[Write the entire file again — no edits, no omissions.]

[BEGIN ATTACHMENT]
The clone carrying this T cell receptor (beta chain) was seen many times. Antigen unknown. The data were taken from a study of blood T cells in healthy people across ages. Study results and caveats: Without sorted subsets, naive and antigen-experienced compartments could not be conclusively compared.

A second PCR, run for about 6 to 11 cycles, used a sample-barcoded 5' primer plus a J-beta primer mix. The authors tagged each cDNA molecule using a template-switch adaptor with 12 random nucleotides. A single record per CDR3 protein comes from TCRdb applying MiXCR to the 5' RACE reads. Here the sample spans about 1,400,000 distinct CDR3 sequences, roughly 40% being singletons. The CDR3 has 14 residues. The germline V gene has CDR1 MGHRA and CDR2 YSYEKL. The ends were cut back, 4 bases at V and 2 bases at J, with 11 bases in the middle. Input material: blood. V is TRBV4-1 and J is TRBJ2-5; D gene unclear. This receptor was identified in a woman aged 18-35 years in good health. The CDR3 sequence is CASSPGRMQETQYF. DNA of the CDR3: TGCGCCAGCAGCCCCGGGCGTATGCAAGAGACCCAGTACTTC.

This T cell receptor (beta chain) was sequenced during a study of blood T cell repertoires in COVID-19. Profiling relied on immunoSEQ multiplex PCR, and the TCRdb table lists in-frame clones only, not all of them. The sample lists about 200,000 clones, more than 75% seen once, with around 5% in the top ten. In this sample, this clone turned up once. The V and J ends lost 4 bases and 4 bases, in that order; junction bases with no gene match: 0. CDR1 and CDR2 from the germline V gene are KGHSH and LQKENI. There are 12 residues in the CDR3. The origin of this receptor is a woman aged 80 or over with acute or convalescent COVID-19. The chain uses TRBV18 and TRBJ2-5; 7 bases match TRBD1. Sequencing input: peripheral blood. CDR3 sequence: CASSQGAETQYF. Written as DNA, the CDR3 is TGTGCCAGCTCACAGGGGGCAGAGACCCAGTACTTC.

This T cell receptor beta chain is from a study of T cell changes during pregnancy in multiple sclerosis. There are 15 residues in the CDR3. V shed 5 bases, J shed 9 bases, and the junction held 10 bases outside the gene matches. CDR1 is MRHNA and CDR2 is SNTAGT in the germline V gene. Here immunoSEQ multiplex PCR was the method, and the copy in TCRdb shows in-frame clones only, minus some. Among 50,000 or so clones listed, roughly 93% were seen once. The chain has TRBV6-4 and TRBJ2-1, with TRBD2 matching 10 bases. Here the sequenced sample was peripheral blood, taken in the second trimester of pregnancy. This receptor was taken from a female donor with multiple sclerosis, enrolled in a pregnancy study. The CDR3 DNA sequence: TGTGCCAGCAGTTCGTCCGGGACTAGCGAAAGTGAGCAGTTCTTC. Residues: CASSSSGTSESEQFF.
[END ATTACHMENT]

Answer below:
The clone carrying this T cell receptor (beta chain) was seen many times. Antigen unknown. The data were taken from a study of blood T cells in healthy people across ages. Study results and caveats: Without sorted subsets, naive and antigen-experienced compartments could not be conclusively compared.

A second PCR, run for about 6 to 11 cycles, used a sample-barcoded 5' primer plus a J-beta primer mix. The authors tagged each cDNA molecule using a template-switch adaptor with 12 random nucleotides. A single record per CDR3 protein comes from TCRdb applying MiXCR to the 5' RACE reads. Here the sample spans about 1,400,000 distinct CDR3 sequences, roughly 40% being singletons. The CDR3 has 14 residues. The germline V gene has CDR1 MGHRA and CDR2 YSYEKL. The ends were cut back, 4 bases at V and 2 bases at J, with 11 bases in the middle. Input material: blood. V is TRBV4-1 and J is TRBJ2-5; D gene unclear. This receptor was identified in a woman aged 18-35 years in good health. The CDR3 sequence is CASSPGRMQETQYF. DNA of the CDR3: TGCGCCAGCAGCCCCGGGCGTATGCAAGAGACCCAGTACTTC.

This T cell receptor (beta chain) was sequenced during a study of blood T cell repertoires in COVID-19. Profiling relied on immunoSEQ multiplex PCR, and the TCRdb table lists in-frame clones only, not all of them. The sample lists about 200,000 clones, more than 75% seen once, with around 5% in the top ten. In this sample, this clone turned up once. The V and J ends lost 4 bases and 4 bases, in that order; junction bases with no gene match: 0. CDR1 and CDR2 from the germline V gene are KGHSH and LQKENI. There are 12 residues in the CDR3. The origin of this receptor is a woman aged 80 or over with acute or convalescent COVID-19. The chain uses TRBV18 and TRBJ2-5; 7 bases match TRBD1. Sequencing input: peripheral blood. CDR3 sequence: CASSQGAETQYF. Written as DNA, the CDR3 is TGTGCCAGCTCACAGGGGGCAGAGACCCAGTACTTC.

This T cell receptor beta chain is from a study of T cell changes during pregnancy in multiple sclerosis. There are 15 residues in the CDR3. V shed 5 bases, J shed 9 bases, and the junction held 10 bases outside the gene matches. CDR1 is MRHNA and CDR2 is SNTAGT in the germline V gene. Here immunoSEQ multiplex PCR was the method, and the copy in TCRdb shows in-frame clones only, minus some. Among 50,000 or so clones listed, roughly 93% were seen once. The chain has TRBV6-4 and TRBJ2-1, with TRBD2 matching 10 bases. Here the sequenced sample was peripheral blood, taken in the second trimester of pregnancy. This receptor was taken from a female donor with multiple sclerosis, enrolled in a pregnancy study. The CDR3 DNA sequence: TGTGCCAGCAGTTCGTCCGGGACTAGCGAAAGTGAGCAGTTCTTC. Residues: CASSSSGTSESEQFF.